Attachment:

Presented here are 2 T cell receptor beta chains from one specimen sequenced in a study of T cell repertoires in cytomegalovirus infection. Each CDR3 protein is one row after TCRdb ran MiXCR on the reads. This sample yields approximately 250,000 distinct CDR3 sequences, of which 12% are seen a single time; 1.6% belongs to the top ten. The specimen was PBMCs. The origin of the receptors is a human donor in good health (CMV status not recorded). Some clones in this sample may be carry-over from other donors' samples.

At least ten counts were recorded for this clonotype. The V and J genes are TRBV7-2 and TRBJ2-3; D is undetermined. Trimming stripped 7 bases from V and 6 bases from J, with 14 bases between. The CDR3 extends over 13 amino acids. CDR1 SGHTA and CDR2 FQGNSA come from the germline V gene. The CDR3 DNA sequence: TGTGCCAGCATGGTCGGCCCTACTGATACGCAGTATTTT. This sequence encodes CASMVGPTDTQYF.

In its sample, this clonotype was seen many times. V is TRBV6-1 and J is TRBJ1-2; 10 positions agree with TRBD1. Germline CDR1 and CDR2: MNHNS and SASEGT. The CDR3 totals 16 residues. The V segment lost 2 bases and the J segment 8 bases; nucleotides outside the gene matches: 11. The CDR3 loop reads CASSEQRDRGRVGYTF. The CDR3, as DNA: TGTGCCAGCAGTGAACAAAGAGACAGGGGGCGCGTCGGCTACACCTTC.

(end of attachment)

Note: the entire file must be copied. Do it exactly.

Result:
Presented here are 2 T cell receptor beta chains from one specimen sequenced in a study of T cell repertoires in cytomegalovirus infection. Each CDR3 protein is one row after TCRdb ran MiXCR on the reads. This sample yields approximately 250,000 distinct CDR3 sequences, of which 12% are seen a single time; 1.6% belongs to the top ten. The specimen was PBMCs. The origin of the receptors is a human donor in good health (CMV status not recorded). Some clones in this sample may be carry-over from other donors' samples.

At least ten counts were recorded for this clonotype. The V and J genes are TRBV7-2 and TRBJ2-3; D is undetermined. Trimming stripped 7 bases from V and 6 bases from J, with 14 bases between. The CDR3 extends over 13 amino acids. CDR1 SGHTA and CDR2 FQGNSA come from the germline V gene. The CDR3 DNA sequence: TGTGCCAGCATGGTCGGCCCTACTGATACGCAGTATTTT. This sequence encodes CASMVGPTDTQYF.

In its sample, this clonotype was seen many times. V is TRBV6-1 and J is TRBJ1-2; 10 positions agree with TRBD1. Germline CDR1 and CDR2: MNHNS and SASEGT. The CDR3 totals 16 residues. The V segment lost 2 bases and the J segment 8 bases; nucleotides outside the gene matches: 11. The CDR3 loop reads CASSEQRDRGRVGYTF. The CDR3, as DNA: TGTGCCAGCAGTGAACAAAGAGACAGGGGGCGCGTCGGCTACACCTTC.